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Seeing a Chiroproactor


So I've been seeing this chiropractor for several months, and was wondering if i should start seeing another chiropractor.

Basically after i told him that i do heavy squats and deadlifts without a belt, he freaked out and told me that i was going to blow a disk. I explained to him that i use very strict form, and i squat to parallel and don't use straps on deadlifts so that i can only do so much weight (on either exercise i never do more than 300 lbs).

His response was that i should always use a belt, never do deadlifts again, and that when i want to squat, use the smith machine, and don't go below 90 degrees. WTF? I just nodded and said sure.

Basically what this guy does is some massage/ART work on tender spots in my upper back, and then cracks my upper back in a couple of spots and cracks the neck in each direction. Is this basically what all chiropractors do?

My back and my posture have been doing great since i've been seeing him, so i don't think it's that imperative that i switch Chiropractors, but i'm just suspicious now because of the lifting advice he gave me.



If he is so confident in making demonstrably false and ridiculous recommendations, then it's hard not to question the rest of his skills since it's likely he puts the same level of critical analysis (very little) into the rest of his career and education.

In other words, he sounds like an idiot and I'd find another one. Better yet, I'd find a great masseuse and don't bother with having someone crack your neck around, which as I understand is a common cause of stroke in young adults.


Imagine how many people come into him for back problems, that lift. I bet they say they got injured doing one of these lifts. Chances are, during your lifting life, if you train heavy, you will have a back injury related to one of these two lifts. He is looking out for your well being, he isn't your strength coach. If he is helping your posture and with your neck, which to say he is going to cause a stroke in you is ridiculous, this is a trained professional with an advanced bs degree in science and three years of chriropractic college, then i don't see the problem. The truth is putting hundreds of pounds directly on your spine is dangerous, but if you are using correct form, which he cannot be certain of, then you will be at a lower amount of risk. To assume that he puts very little consideration into his career, which he has dedicated at least seven years of his life without even knowing him, is absurd. Keep in mind this person probably deals with 65 year old people with degenerated disks.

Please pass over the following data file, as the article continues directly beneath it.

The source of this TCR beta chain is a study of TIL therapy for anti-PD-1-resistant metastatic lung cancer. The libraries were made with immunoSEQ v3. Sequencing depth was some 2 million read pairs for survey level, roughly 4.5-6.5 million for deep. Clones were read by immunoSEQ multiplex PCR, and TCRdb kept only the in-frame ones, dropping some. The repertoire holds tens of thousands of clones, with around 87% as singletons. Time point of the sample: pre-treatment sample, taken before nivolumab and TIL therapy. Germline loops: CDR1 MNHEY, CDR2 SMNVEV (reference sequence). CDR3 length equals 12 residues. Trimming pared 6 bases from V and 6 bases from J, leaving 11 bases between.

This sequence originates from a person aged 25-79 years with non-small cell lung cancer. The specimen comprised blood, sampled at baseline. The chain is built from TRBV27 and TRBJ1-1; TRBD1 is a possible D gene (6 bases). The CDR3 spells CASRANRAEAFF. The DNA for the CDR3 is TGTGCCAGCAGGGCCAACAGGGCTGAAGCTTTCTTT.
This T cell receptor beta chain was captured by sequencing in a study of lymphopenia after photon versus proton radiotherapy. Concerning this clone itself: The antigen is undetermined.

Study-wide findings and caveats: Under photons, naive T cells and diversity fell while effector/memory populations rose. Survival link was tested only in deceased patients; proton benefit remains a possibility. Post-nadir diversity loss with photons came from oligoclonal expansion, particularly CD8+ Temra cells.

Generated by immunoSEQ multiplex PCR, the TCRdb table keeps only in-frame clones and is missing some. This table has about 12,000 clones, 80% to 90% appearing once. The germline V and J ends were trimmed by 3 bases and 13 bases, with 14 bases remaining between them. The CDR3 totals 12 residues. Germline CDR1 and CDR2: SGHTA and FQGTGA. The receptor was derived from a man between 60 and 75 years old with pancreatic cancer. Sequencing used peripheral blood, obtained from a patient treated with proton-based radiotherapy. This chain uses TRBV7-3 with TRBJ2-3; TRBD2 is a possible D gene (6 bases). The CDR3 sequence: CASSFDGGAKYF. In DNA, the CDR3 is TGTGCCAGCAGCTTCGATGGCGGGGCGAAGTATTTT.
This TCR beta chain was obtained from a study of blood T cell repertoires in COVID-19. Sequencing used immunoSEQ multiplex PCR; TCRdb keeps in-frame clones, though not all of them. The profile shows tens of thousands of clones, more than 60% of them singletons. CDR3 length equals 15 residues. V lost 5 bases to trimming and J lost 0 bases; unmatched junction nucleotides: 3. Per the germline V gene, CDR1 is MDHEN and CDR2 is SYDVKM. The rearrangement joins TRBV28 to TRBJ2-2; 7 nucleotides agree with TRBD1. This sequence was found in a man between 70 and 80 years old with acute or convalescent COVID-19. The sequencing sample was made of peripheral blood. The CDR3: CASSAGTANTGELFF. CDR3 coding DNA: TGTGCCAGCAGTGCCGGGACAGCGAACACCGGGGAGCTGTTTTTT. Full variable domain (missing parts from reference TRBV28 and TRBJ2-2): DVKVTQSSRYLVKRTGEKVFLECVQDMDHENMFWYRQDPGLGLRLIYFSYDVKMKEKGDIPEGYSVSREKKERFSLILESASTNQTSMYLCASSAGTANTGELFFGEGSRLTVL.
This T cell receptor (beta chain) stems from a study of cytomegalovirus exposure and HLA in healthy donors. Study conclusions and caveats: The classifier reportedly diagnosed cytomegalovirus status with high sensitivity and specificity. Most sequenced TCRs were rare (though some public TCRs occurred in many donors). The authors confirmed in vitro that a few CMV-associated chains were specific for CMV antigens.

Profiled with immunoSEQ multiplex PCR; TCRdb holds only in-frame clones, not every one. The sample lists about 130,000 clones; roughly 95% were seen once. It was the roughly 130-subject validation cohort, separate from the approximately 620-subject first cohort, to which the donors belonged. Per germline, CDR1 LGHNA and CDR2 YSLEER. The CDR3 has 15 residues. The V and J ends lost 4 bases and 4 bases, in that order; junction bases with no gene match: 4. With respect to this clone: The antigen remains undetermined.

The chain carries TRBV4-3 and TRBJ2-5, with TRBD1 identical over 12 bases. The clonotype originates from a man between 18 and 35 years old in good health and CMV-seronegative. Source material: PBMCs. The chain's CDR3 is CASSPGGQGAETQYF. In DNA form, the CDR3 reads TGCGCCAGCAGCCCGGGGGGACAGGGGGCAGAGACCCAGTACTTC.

Bottom line, did you go to this guy to improve your back health or get a training split? And if you do get injured because of those lifts and you are going to him for help do not have to much pride to tell him what happened.


I can see two reactions to your chiro:

1) You realize he has little lifting experience and knowledge and move on to another chiro who has lifting experience/knowledge and hopefully is as good of a chiropractic clinician, or

2) You stay with this chiro and take him for what he's worth, just using him for adjustment purposes and ignore his lifting advice.

When it comes down to it, it is GREAT to have a chiropractor who understands the demands and techniques involved in strength training, but ultimately for what you are using the chiro for, you just need the adjustment for postural purposes. So I would say just use him for what he is worth - the soft tissue manipulation and adjustments.


Dude if you want advice about your Chiropractor talk to Clay Hyght on this site, he's a DC. I'm currently studying Chiropractic and I never use a belt unless I decide to test my maxes. Disc herniation is usually involved with flexion and rotation. So if you use proper form and keep a flat back with your ass down you should be fine. BTW Franco Columbu is also a DC and he's been documented doing stupid-heavy deads without a belt.


And I would also look for a DC that has some athletic experience, I go to school with a lot of pansies. They will also unfortunately make it through school and become practitioners. To each there own...